by Jim the Chin
hairdoer asks: What to do to prep for spring gardening in the fall?
I live in the midwest and would like to know what I can do now for preparing next springs gardening. Would it be wise to dig up areas now for planting in spring? Also, what perennials are good for Wisconsin?
The answer voted best is:
Answer by uncrk123
I like to till up the area and than put compost or “hot” fertilizer on the area and let the snow pack it in.
Know better? Leave your own answer in the comments!
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1. Till it, like the previous poster said, and allow the winter weather to break up the chunks.
2. Till it, then sow winter wheat or rye. You’ll get small blades before the winter cold hits and kills them, but they’ll be back in early spring. Let them grow (they’ll choke out weeds) until planting-out time, then till it all in on a day when the soil isn’t too wet. You’ll add a whole bunch of organic matter to your soil.
3. Slash all the expired annuals, leave them on the ground, then build up a ‘sheet mulch’. By springtime you’ll have a lovely spongy top layer of composted organic matter to plant your transplants into. See links for details.
(no idea what would be good for Wisconsin, sorry. I live in a much warmer area.)
I now live in St. Louis, but lived in Minnesota for 5 years, and whatever you are going to do you should have a plan executed by the endof October! I would stake out the area(s) you can use pegs and string, remove all grass(It’s just a thing I have about it coming back) and til the areas, dig at least 6-8 inches down, and loosen the dirt really well. Don’t worry about lumps and all, you can let the area sit over the winter, the gorund will be ready to plant in Spring.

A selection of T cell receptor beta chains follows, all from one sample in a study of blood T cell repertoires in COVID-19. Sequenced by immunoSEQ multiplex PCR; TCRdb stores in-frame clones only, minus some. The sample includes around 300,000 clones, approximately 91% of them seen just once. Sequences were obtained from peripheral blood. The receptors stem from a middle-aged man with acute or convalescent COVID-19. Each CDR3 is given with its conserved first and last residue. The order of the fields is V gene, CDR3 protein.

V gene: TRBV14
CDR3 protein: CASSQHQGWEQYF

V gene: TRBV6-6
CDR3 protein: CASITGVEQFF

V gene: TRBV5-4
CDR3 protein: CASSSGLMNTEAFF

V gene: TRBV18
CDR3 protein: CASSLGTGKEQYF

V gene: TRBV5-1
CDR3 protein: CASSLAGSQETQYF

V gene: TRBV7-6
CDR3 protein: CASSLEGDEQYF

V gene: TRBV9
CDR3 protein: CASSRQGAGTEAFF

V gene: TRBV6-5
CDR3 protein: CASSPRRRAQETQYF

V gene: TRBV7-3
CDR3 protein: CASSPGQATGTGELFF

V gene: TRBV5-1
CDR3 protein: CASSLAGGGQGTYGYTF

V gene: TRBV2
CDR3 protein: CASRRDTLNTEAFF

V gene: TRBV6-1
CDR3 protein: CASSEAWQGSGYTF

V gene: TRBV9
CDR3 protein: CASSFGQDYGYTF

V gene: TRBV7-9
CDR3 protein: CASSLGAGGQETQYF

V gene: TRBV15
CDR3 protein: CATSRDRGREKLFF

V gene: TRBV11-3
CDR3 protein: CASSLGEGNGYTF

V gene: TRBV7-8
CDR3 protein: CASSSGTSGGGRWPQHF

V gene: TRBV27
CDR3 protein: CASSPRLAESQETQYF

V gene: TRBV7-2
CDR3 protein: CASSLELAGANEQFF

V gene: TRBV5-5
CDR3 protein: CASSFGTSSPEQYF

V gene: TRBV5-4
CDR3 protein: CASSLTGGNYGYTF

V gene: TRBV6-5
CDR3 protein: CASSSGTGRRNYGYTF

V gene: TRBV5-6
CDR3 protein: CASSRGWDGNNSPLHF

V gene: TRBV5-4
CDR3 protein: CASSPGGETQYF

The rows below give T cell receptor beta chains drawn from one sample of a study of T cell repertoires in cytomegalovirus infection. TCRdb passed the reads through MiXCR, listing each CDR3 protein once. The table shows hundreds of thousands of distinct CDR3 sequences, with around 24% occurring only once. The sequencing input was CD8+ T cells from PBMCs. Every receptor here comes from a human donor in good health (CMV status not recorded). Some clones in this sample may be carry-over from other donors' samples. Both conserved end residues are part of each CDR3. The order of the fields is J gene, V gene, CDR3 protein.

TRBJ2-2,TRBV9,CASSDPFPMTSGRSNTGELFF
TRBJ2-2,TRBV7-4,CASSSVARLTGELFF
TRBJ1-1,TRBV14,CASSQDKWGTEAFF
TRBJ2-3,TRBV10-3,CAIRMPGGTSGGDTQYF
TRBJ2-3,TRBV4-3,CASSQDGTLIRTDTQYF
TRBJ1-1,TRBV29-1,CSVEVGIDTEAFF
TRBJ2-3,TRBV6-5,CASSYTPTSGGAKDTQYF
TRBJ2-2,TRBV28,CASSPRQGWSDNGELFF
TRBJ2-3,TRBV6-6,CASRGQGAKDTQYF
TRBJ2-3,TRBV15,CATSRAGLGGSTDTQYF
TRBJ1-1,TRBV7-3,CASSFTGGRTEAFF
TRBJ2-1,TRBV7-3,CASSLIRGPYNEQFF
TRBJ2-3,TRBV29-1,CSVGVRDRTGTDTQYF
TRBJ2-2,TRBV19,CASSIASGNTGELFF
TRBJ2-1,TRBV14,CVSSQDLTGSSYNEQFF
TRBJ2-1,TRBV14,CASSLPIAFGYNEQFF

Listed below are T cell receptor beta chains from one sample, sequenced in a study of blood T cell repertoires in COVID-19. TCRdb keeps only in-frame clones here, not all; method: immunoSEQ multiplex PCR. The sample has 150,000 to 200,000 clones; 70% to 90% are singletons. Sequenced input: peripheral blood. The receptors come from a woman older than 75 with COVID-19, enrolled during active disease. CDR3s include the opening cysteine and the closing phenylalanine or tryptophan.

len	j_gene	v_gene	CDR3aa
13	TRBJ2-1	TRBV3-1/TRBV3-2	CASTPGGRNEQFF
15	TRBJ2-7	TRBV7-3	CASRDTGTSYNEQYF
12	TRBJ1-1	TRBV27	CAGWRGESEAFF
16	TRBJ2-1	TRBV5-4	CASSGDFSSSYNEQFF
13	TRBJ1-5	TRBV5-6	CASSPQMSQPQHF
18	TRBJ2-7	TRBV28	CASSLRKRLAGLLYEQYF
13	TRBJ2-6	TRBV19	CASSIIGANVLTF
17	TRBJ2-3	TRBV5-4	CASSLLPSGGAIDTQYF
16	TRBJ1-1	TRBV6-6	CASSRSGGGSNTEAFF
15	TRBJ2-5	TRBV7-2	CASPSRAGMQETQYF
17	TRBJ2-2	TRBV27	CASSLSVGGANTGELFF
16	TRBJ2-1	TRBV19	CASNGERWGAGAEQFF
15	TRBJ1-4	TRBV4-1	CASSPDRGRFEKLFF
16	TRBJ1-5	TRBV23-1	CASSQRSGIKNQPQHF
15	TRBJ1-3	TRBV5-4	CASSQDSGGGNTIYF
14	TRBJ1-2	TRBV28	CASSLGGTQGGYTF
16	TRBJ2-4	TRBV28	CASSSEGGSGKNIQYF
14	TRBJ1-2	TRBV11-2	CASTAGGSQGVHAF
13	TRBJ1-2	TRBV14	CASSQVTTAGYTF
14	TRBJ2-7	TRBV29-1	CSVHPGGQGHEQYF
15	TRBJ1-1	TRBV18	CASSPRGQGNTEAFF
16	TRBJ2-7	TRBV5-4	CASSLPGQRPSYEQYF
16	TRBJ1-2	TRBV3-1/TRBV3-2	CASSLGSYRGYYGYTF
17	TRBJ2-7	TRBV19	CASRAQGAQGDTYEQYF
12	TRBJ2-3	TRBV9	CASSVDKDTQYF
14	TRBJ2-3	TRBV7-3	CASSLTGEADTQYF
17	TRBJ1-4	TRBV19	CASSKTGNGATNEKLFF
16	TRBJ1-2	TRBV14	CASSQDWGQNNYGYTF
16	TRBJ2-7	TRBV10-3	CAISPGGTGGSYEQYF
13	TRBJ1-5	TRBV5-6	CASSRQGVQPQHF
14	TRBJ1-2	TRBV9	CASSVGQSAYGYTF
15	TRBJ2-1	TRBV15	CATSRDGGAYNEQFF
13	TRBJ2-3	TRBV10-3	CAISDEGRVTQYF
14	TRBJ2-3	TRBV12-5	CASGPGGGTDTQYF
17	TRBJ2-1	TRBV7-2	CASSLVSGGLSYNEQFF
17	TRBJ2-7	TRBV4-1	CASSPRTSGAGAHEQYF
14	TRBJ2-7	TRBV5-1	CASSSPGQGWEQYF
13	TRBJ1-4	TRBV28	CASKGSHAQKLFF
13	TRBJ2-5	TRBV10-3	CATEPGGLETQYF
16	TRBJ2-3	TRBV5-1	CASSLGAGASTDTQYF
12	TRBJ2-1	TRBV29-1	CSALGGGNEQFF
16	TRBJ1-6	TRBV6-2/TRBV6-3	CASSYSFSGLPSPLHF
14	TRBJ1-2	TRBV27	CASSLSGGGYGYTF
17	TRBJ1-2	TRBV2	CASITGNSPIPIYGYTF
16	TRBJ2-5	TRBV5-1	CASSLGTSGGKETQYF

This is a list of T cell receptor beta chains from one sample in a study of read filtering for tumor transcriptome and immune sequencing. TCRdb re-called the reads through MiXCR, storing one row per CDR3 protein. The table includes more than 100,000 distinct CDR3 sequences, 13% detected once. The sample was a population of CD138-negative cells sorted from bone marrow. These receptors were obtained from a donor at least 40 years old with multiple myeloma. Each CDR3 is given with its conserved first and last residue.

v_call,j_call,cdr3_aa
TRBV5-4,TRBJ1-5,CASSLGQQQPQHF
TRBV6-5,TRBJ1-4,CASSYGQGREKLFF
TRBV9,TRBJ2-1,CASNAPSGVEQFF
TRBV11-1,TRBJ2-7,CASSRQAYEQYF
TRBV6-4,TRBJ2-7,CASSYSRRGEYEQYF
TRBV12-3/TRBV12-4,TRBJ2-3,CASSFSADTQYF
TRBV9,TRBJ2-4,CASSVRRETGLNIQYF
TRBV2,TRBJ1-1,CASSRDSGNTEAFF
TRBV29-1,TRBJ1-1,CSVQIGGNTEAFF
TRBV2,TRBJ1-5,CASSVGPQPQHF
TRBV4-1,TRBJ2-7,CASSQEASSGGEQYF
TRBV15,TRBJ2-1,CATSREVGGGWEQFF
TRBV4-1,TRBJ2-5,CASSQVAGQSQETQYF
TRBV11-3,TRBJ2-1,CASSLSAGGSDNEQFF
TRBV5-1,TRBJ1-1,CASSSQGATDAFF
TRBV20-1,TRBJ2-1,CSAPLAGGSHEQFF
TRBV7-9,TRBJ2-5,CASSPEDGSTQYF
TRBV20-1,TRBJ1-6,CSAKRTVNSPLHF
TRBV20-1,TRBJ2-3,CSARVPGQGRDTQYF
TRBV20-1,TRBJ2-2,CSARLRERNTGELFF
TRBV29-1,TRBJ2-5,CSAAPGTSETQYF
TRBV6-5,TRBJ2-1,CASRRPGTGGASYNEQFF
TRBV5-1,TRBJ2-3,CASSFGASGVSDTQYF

my zone for planting in StL is 5, and I know you can plant alot of things under zone 5. You will want to watch your areas for amount of sun and shade as most perennials are pretty particular to those specifics. Full sun means at least 6 hours….part sun is anything less than that. You can spend the winter planning your flowers so you don’t “impulse” buy! You can plan your colors, heights, textures, and blooming times. It would be fun to draw it out on paper. There are alot of gardening sites and plant shopping sites that have great info. Some of your plants can be ordered on line and you can save money and time. This may be alot more than what you were wanting to do, and you can modify it. The most important thing for success is knowing your plants and that comes from research.
I have had to do alot of plants trial and error. Although the plant is zoned for your area sometimes they just don’t do well, so be patient, gardening is just that “trial and error” Good luck and have fun
I like to use fabric containers called smart pots.
My grandpa was an excellent gardener and he made sure to toil up the ground after the season was over. He also put in some fertilizer just to keep the soil rich for springtime. A great website on gardening: http://www.perfectgardendesign.com.